Foraging Fellowship In New York City

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Reishi mushrooms (left) and Trametes versicolor collected in a folded map. ZACK DEZON

Thanks to Wired author Charley Locke for his story MEET THE OBSESSIVE MUSHROOM HUNTERS OF NEW YORK CITY:

ON A PARTICULARLY gorgeous Sunday in October, 30 explorers with the New York Mycological Society met at a cemetery in Brooklyn to hunt for mushrooms.

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Reishi mushrooms on a stump. ZACK DEZON

They rummaged through leaves, carefully inspected the headstones, and gingerly reached into tree trunks, hoping to find something amazing. A turkey tail, perhaps, or hen-of-the-wood. “It was like a scavenger hunt,” says Zack DeZon, a photographer who joined them on the search. “It struck me as the analog equivalent of Pokemon Go.”

DeZon is not particularly enamored with fungus, but a mushroom-obsessed friend’s Instagram feed piqued his interest. The fellow pointed him toward the Mycological Society which has since 1962 catered to those with an interest in mycology and mycophagy. The society, created by the composer John Cage, has 430 members and meets throughout the year to find mushrooms, eat mushrooms, and discuss mushrooms.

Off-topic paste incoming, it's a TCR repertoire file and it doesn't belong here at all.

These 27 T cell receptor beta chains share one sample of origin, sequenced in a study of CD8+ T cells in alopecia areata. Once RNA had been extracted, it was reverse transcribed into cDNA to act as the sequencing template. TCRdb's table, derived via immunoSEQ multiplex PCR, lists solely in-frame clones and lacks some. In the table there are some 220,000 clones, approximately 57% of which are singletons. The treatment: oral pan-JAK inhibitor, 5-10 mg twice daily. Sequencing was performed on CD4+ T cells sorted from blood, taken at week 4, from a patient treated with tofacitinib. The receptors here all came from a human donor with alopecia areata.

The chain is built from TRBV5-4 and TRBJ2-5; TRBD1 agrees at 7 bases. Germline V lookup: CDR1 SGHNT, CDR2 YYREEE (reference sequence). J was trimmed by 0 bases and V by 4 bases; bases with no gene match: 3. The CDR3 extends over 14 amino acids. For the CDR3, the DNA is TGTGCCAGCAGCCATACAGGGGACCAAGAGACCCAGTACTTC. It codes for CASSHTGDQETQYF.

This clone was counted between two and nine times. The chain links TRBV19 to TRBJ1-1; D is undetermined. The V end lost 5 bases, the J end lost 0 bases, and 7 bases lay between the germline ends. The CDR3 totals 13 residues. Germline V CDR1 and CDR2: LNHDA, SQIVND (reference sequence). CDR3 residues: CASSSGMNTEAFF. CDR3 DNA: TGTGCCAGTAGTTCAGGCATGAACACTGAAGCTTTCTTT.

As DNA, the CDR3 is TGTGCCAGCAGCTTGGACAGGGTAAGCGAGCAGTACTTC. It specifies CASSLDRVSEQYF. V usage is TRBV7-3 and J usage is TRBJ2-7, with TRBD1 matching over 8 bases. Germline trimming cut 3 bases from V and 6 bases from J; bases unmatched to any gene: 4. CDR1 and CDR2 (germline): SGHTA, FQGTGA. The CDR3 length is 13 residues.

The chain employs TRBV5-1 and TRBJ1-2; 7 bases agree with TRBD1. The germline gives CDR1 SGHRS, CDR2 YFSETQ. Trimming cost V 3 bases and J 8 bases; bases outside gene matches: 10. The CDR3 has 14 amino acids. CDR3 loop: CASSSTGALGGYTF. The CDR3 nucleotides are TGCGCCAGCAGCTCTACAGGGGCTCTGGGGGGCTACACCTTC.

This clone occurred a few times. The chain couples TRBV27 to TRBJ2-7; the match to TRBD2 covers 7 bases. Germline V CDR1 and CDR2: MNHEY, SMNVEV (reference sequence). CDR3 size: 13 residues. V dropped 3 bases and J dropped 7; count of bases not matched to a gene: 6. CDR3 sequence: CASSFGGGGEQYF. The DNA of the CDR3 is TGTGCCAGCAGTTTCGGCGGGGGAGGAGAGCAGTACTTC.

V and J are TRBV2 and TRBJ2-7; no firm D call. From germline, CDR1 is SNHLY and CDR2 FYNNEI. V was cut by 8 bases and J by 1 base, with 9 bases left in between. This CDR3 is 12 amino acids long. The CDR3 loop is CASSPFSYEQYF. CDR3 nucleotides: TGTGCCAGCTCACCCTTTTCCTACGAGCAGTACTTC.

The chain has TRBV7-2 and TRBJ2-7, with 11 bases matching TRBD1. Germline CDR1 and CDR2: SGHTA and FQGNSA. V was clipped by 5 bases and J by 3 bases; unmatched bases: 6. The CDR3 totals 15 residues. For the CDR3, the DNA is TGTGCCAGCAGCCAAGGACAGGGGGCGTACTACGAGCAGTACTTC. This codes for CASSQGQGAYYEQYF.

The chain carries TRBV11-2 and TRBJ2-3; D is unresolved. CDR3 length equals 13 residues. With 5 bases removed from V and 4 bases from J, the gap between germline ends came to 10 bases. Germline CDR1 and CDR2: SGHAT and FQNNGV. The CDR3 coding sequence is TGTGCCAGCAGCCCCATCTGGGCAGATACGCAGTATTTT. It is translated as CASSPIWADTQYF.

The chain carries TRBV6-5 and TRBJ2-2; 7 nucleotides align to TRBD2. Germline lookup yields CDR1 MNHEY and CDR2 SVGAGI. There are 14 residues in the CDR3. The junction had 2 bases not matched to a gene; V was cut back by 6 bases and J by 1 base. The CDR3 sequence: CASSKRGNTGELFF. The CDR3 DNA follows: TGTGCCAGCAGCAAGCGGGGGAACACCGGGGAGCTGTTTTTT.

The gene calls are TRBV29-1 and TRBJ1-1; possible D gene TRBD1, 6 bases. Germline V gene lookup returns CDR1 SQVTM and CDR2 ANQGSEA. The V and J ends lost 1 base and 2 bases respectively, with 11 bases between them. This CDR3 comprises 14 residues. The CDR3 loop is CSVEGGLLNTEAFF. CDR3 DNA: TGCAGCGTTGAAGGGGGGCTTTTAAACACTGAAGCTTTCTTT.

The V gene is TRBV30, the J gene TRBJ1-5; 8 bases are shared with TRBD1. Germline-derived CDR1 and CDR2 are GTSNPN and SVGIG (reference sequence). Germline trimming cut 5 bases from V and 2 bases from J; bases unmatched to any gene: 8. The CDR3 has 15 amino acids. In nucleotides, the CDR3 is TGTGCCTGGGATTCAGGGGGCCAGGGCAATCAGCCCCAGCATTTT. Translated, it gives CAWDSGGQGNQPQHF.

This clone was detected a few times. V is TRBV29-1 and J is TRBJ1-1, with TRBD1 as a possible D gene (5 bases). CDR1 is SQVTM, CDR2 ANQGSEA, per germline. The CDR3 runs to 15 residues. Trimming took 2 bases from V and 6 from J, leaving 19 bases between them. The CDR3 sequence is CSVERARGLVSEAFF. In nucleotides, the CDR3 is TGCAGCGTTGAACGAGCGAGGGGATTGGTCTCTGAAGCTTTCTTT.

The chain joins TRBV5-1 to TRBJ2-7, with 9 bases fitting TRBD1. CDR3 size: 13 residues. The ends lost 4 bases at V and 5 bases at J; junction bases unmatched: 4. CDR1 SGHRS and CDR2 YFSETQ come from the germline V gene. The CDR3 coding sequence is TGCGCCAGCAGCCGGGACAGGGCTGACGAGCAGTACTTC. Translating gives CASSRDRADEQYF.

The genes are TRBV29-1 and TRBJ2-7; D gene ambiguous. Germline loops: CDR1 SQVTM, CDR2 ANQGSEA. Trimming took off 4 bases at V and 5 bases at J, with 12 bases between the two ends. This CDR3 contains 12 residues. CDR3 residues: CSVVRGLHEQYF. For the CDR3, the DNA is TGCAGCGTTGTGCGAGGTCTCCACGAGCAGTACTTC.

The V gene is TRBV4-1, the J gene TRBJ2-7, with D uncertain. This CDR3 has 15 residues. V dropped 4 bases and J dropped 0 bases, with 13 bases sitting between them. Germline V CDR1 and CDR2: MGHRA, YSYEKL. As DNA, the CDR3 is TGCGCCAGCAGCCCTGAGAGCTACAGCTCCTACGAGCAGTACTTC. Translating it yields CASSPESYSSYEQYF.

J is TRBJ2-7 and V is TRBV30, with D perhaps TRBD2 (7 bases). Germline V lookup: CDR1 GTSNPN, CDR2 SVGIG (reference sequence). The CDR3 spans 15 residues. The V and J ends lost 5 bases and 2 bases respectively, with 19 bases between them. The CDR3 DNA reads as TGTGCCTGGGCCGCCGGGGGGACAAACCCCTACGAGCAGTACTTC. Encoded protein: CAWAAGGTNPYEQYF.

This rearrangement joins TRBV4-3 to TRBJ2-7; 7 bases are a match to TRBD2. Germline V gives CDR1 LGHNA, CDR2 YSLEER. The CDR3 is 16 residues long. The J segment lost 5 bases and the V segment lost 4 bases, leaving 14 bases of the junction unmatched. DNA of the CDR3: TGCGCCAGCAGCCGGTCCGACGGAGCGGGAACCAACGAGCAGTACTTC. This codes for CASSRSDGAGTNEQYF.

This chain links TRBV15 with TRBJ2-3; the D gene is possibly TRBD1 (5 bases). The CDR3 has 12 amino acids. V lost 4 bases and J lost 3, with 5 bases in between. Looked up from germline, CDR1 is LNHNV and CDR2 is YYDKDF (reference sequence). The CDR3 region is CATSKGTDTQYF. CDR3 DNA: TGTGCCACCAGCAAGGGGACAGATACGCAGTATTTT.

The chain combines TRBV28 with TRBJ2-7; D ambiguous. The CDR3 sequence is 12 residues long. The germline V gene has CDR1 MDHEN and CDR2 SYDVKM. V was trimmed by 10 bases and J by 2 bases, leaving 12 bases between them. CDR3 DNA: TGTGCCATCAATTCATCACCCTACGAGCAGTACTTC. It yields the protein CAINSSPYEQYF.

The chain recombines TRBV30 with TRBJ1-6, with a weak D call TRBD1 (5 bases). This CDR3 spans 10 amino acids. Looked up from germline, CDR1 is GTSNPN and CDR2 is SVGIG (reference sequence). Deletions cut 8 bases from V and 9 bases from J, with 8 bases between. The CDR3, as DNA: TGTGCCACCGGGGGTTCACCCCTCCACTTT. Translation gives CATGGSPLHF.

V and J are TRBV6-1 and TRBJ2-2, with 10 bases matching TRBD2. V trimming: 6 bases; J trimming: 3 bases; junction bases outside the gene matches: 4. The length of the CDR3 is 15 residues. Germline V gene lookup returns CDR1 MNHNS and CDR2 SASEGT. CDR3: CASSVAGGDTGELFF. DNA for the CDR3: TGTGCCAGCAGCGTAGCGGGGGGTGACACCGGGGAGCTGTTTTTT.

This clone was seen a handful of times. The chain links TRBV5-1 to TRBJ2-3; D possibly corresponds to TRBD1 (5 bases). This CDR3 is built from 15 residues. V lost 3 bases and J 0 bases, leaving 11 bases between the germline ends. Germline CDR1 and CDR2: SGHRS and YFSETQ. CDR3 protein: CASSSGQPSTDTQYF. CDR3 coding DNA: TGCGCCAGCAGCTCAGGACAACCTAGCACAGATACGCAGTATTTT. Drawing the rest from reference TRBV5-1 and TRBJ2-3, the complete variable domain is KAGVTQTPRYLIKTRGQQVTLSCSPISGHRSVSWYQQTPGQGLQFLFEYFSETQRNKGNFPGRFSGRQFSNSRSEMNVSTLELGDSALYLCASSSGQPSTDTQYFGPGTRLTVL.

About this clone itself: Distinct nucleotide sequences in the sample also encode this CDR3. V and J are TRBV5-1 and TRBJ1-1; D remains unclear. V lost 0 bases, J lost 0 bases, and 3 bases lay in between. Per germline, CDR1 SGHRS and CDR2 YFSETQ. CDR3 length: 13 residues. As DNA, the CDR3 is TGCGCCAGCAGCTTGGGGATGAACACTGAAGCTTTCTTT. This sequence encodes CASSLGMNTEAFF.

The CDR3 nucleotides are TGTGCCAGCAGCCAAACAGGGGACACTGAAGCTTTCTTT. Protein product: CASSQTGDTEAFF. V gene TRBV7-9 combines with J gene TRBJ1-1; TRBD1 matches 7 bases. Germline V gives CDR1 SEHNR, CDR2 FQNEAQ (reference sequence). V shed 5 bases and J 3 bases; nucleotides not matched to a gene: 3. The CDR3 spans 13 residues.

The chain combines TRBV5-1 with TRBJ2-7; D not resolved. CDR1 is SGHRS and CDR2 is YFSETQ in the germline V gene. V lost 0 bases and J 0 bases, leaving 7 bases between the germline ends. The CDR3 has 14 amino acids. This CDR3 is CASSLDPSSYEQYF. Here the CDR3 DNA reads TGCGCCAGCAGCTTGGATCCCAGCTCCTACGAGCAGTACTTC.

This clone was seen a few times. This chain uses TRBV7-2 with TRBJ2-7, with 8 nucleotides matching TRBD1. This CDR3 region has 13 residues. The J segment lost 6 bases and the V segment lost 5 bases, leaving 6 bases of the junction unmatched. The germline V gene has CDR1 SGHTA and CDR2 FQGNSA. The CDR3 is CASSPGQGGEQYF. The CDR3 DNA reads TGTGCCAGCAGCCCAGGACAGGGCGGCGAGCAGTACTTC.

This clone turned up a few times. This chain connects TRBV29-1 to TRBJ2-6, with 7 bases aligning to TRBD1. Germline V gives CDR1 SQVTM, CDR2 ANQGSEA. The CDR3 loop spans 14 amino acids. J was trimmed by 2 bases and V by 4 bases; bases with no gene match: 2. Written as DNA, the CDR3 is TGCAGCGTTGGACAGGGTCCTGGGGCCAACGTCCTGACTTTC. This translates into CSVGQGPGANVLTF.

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An attendee collects their findings—so far, Grifoloa frondosa and Lepista nuda—in a basket. ZACK DEZON

“People are interested in mushrooms primarily for eating, but when people join the club, often, their interests expand: ecology, taxonomy, medicinal mushrooms,” says Tom Bigelow, the president of the society. In the past seven years, the society has recorded more than 600 species throughout the city.

Anyone with an interest in such things is free to join a hunt during mushroom season, which peaks between July and October…

Read the whole story here.

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